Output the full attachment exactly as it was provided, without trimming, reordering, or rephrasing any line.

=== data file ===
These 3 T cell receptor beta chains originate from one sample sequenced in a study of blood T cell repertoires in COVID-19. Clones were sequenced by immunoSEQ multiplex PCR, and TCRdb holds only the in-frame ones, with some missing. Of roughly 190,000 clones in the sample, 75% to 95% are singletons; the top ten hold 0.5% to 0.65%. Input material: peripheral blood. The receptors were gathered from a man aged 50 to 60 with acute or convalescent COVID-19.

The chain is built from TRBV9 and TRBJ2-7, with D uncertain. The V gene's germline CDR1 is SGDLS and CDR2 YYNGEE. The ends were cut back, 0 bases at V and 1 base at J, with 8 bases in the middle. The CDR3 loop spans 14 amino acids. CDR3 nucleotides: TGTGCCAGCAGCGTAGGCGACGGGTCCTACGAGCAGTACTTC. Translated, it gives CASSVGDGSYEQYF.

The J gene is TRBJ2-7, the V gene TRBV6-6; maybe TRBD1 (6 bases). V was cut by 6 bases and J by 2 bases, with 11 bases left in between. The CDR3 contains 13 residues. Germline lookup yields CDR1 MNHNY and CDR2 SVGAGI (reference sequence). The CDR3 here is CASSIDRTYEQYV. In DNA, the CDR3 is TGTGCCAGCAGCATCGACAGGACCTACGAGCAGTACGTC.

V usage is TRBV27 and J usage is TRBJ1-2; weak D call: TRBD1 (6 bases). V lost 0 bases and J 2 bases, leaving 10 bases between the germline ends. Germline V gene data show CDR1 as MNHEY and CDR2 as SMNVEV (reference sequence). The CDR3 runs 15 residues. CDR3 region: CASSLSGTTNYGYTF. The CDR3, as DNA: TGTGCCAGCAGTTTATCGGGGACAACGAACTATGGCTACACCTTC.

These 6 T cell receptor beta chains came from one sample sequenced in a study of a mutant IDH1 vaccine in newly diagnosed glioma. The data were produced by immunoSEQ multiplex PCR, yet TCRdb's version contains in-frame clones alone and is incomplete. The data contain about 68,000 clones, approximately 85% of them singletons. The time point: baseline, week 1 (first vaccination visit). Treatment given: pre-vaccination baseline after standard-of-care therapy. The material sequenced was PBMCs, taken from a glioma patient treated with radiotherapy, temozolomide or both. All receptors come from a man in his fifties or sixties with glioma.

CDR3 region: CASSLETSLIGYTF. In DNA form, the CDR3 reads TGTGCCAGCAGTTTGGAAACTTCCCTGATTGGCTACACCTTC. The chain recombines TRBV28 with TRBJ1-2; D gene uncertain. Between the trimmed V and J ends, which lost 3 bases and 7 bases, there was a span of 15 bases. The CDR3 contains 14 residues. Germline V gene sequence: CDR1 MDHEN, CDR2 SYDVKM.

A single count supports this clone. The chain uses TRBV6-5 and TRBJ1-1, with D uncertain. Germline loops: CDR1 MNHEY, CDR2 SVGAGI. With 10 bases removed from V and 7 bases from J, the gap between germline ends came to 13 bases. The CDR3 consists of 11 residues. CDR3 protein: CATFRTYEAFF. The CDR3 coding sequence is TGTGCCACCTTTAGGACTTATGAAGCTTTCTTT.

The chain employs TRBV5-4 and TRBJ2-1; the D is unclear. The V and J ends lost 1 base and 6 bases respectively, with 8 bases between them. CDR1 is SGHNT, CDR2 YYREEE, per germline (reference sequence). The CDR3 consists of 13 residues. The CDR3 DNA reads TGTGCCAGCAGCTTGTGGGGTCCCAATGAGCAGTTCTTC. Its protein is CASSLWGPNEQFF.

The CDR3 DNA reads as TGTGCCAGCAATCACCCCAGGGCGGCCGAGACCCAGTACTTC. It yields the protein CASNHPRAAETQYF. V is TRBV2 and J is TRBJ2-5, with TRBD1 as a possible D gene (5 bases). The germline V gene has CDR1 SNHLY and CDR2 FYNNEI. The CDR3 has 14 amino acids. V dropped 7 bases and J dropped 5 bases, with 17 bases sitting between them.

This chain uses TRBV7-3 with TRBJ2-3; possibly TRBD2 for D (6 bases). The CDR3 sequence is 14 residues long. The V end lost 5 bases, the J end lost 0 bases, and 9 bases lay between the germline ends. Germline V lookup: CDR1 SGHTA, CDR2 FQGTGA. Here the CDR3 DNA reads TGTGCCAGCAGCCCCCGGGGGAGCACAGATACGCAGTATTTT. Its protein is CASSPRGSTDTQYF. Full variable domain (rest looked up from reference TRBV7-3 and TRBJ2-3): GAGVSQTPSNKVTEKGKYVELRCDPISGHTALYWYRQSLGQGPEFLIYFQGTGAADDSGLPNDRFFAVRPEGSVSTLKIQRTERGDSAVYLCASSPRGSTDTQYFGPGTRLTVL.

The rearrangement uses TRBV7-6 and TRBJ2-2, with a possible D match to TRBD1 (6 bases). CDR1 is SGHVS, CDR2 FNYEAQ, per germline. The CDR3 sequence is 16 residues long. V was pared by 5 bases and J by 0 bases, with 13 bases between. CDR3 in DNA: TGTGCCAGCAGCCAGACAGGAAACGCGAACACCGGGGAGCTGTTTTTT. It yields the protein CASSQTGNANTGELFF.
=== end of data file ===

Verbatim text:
These 3 T cell receptor beta chains originate from one sample sequenced in a study of blood T cell repertoires in COVID-19. Clones were sequenced by immunoSEQ multiplex PCR, and TCRdb holds only the in-frame ones, with some missing. Of roughly 190,000 clones in the sample, 75% to 95% are singletons; the top ten hold 0.5% to 0.65%. Input material: peripheral blood. The receptors were gathered from a man aged 50 to 60 with acute or convalescent COVID-19.

The chain is built from TRBV9 and TRBJ2-7, with D uncertain. The V gene's germline CDR1 is SGDLS and CDR2 YYNGEE. The ends were cut back, 0 bases at V and 1 base at J, with 8 bases in the middle. The CDR3 loop spans 14 amino acids. CDR3 nucleotides: TGTGCCAGCAGCGTAGGCGACGGGTCCTACGAGCAGTACTTC. Translated, it gives CASSVGDGSYEQYF.

The J gene is TRBJ2-7, the V gene TRBV6-6; maybe TRBD1 (6 bases). V was cut by 6 bases and J by 2 bases, with 11 bases left in between. The CDR3 contains 13 residues. Germline lookup yields CDR1 MNHNY and CDR2 SVGAGI (reference sequence). The CDR3 here is CASSIDRTYEQYV. In DNA, the CDR3 is TGTGCCAGCAGCATCGACAGGACCTACGAGCAGTACGTC.

V usage is TRBV27 and J usage is TRBJ1-2; weak D call: TRBD1 (6 bases). V lost 0 bases and J 2 bases, leaving 10 bases between the germline ends. Germline V gene data show CDR1 as MNHEY and CDR2 as SMNVEV (reference sequence). The CDR3 runs 15 residues. CDR3 region: CASSLSGTTNYGYTF. The CDR3, as DNA: TGTGCCAGCAGTTTATCGGGGACAACGAACTATGGCTACACCTTC.

These 6 T cell receptor beta chains came from one sample sequenced in a study of a mutant IDH1 vaccine in newly diagnosed glioma. The data were produced by immunoSEQ multiplex PCR, yet TCRdb's version contains in-frame clones alone and is incomplete. The data contain about 68,000 clones, approximately 85% of them singletons. The time point: baseline, week 1 (first vaccination visit). Treatment given: pre-vaccination baseline after standard-of-care therapy. The material sequenced was PBMCs, taken from a glioma patient treated with radiotherapy, temozolomide or both. All receptors come from a man in his fifties or sixties with glioma.

CDR3 region: CASSLETSLIGYTF. In DNA form, the CDR3 reads TGTGCCAGCAGTTTGGAAACTTCCCTGATTGGCTACACCTTC. The chain recombines TRBV28 with TRBJ1-2; D gene uncertain. Between the trimmed V and J ends, which lost 3 bases and 7 bases, there was a span of 15 bases. The CDR3 contains 14 residues. Germline V gene sequence: CDR1 MDHEN, CDR2 SYDVKM.

A single count supports this clone. The chain uses TRBV6-5 and TRBJ1-1, with D uncertain. Germline loops: CDR1 MNHEY, CDR2 SVGAGI. With 10 bases removed from V and 7 bases from J, the gap between germline ends came to 13 bases. The CDR3 consists of 11 residues. CDR3 protein: CATFRTYEAFF. The CDR3 coding sequence is TGTGCCACCTTTAGGACTTATGAAGCTTTCTTT.

The chain employs TRBV5-4 and TRBJ2-1; the D is unclear. The V and J ends lost 1 base and 6 bases respectively, with 8 bases between them. CDR1 is SGHNT, CDR2 YYREEE, per germline (reference sequence). The CDR3 consists of 13 residues. The CDR3 DNA reads TGTGCCAGCAGCTTGTGGGGTCCCAATGAGCAGTTCTTC. Its protein is CASSLWGPNEQFF.

The CDR3 DNA reads as TGTGCCAGCAATCACCCCAGGGCGGCCGAGACCCAGTACTTC. It yields the protein CASNHPRAAETQYF. V is TRBV2 and J is TRBJ2-5, with TRBD1 as a possible D gene (5 bases). The germline V gene has CDR1 SNHLY and CDR2 FYNNEI. The CDR3 has 14 amino acids. V dropped 7 bases and J dropped 5 bases, with 17 bases sitting between them.

This chain uses TRBV7-3 with TRBJ2-3; possibly TRBD2 for D (6 bases). The CDR3 sequence is 14 residues long. The V end lost 5 bases, the J end lost 0 bases, and 9 bases lay between the germline ends. Germline V lookup: CDR1 SGHTA, CDR2 FQGTGA. Here the CDR3 DNA reads TGTGCCAGCAGCCCCCGGGGGAGCACAGATACGCAGTATTTT. Its protein is CASSPRGSTDTQYF. Full variable domain (rest looked up from reference TRBV7-3 and TRBJ2-3): GAGVSQTPSNKVTEKGKYVELRCDPISGHTALYWYRQSLGQGPEFLIYFQGTGAADDSGLPNDRFFAVRPEGSVSTLKIQRTERGDSAVYLCASSPRGSTDTQYFGPGTRLTVL.

The rearrangement uses TRBV7-6 and TRBJ2-2, with a possible D match to TRBD1 (6 bases). CDR1 is SGHVS, CDR2 FNYEAQ, per germline. The CDR3 sequence is 16 residues long. V was pared by 5 bases and J by 0 bases, with 13 bases between. CDR3 in DNA: TGTGCCAGCAGCCAGACAGGAAACGCGAACACCGGGGAGCTGTTTTTT. It yields the protein CASSQTGNANTGELFF.